Nano Technology shows promise for new way of winning electricity from coal
Traditionally, coal has been used for the production of electricity by burning it in power stations to produce steam which then turns turbines and generates power. However, researchers from Brookhaven National Laboratory, Oak Ridge National Laboratory and the New Jersey Institute of Technology have published a paper which may ultimately change that. The report was published in the journal Nature Communications June 21, 2011 and concerns the use of coal gas in fuel cell technology.
Solid oxide fuel cells can generate electricity from a range of fuels including coal gas (methane). They utilise anodes fabricated from nickel and yttria-stabilised zirconia (a ceramic), but when a hydrocarbon gas is used, the anodes rapidly become deactivated due to the formation of carbon deposits; a process known as coking. Coking can deactivate a fuel cell in as little as 30 minutes, so it is a critical problem which limits the application of the technology. The researchers report a technique for overcoming this problem, based on the use of barium oxide nanoparticles.
Barium oxide is a hygroscopic material (it absorbs water) and the researchers have taken advantage of this to enable chemical reactions to take place on the surface of the anode by depositing barium oxide nanostructures on their surface. The nanoparticles promote the oxidation of the carbon deposits (to CO2) and so keep the anode surface clean, a process that is possible even at the relatively low temperature of 750 °C. The nanoparticles vary in size from 10 to 100 nm and tend to form "islands" on the surface of the anode which do not impede the migration of electrons across the surface. The formation of the barium oxide nanoparticles can be achieved as a part of the normal anode fabrication process and is therefore compatible with existing production technology.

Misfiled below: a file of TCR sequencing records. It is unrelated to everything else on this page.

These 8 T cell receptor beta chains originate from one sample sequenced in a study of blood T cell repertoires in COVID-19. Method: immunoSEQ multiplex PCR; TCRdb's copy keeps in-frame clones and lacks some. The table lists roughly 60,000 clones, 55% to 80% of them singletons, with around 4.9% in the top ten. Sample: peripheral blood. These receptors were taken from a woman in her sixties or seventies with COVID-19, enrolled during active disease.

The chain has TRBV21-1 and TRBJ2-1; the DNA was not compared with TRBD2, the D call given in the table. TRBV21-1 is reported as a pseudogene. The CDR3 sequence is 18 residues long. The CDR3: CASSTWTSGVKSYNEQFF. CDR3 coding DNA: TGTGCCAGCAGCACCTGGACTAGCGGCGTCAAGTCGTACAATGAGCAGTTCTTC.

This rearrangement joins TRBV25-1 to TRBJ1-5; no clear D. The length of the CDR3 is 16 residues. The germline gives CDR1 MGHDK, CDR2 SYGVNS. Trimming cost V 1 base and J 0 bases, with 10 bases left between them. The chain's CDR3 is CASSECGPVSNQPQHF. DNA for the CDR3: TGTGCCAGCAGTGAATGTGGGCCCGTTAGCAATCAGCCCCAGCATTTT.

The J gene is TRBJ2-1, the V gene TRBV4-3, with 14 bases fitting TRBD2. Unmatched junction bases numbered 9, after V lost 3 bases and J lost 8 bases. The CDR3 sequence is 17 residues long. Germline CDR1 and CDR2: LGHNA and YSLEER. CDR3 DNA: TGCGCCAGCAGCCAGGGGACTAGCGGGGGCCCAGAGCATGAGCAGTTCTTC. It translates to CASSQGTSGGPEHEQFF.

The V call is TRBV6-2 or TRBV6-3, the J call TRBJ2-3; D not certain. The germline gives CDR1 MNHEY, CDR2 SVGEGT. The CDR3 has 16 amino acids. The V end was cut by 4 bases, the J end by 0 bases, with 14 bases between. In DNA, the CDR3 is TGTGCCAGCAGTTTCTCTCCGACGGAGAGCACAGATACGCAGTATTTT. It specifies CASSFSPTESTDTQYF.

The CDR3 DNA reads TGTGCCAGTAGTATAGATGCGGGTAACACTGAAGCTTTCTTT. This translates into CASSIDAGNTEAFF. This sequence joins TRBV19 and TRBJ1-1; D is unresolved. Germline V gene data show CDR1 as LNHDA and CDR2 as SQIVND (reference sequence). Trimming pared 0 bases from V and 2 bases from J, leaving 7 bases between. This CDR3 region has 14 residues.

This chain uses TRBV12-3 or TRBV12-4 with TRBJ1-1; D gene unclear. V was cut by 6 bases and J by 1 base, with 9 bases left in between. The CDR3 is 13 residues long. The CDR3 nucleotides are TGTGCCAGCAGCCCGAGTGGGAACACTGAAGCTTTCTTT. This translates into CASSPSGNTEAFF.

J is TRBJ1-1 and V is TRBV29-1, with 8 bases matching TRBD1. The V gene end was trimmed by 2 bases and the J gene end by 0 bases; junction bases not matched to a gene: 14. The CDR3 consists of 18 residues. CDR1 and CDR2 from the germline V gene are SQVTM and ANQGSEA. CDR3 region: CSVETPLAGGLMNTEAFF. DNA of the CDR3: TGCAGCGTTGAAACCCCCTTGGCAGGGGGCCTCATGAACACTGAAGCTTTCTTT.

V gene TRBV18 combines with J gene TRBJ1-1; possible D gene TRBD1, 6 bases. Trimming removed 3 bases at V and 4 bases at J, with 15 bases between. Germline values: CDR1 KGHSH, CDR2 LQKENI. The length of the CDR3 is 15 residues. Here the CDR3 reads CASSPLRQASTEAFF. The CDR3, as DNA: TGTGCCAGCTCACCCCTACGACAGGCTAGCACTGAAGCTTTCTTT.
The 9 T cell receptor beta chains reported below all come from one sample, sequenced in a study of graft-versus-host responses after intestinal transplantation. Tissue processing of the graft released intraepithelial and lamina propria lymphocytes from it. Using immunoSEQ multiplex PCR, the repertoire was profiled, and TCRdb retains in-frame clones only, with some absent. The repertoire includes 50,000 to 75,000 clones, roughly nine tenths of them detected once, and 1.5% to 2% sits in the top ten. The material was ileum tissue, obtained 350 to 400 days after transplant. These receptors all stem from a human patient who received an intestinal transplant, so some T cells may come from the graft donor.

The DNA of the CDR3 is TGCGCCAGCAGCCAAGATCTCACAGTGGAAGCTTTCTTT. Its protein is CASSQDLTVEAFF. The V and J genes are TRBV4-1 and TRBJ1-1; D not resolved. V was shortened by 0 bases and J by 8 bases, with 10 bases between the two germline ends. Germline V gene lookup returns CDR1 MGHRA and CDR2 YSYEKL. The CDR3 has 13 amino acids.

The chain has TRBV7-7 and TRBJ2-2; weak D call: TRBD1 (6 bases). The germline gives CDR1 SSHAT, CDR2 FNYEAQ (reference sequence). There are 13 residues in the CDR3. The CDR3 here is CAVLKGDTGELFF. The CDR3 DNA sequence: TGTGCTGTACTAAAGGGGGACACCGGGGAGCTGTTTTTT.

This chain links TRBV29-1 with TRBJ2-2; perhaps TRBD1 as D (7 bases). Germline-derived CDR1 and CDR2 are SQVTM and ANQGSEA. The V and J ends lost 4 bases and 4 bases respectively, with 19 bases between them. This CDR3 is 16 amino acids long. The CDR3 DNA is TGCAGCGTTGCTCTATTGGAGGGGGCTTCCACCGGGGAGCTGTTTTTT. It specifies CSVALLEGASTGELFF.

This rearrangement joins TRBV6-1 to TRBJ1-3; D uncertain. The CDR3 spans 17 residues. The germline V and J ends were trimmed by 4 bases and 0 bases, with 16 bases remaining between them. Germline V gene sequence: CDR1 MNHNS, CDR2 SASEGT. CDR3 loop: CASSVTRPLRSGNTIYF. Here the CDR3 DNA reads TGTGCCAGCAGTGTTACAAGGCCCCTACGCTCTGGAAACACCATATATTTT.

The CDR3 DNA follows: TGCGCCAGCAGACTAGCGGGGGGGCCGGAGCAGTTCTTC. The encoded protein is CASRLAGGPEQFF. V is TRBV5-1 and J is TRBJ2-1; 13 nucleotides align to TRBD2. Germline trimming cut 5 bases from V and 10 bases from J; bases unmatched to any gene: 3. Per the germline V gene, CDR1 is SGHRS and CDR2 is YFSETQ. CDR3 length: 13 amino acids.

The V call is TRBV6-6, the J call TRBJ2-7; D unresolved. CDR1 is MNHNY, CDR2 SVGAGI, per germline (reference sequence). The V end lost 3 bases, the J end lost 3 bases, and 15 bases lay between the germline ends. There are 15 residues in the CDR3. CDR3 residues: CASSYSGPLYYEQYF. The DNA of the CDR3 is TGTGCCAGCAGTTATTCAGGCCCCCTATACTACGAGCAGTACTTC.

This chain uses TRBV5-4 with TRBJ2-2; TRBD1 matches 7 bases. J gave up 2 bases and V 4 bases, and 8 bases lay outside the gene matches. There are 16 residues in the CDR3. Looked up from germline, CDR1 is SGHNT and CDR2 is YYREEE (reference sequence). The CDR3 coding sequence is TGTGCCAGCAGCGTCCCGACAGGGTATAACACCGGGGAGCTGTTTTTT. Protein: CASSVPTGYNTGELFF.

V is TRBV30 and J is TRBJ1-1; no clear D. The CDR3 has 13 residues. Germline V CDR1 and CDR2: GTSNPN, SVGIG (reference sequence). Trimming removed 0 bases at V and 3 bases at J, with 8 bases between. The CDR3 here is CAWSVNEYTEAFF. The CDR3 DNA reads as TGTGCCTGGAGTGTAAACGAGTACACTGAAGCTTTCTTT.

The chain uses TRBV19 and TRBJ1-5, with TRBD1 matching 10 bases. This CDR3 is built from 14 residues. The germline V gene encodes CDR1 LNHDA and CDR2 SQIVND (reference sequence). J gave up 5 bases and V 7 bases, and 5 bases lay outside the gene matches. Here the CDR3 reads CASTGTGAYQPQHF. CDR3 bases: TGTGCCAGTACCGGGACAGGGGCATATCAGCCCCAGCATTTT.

Standard solid oxide fuel cells run at temperatures in excess of 850 °C and require the use of expensive, special materials which limit applicability of the technology. The system reported by the researchers runs substantially cooler which potentially permits cheaper materials to be used for interconnection of cells and other components. The system has been tested for a hundred hours of operation and no evidence of coking was observed at the end of the test. Whilst this is a positive result, it needs to be set in the context that the system would ultimately run in fuel cells designed for a five year operational lifetime.
The new system also appears to offer the advantage of higher energy conversion efficiency. A conventional coal-fired power station converts about a third of the chemical energy available into power; fuel cells can push this figure up to 50%. By producing hybrid turbines and fuel cell technologies, researchers believe that up to 80% conversion might be achieved. Additionally, the technology would be well-suited to carbon dioxide sequestration systems which are being considered as a mechanism to reduce release of CO2, a greenhouse gas, to the atmosphere.
Top Image Credit: © Vladimir Konjushenko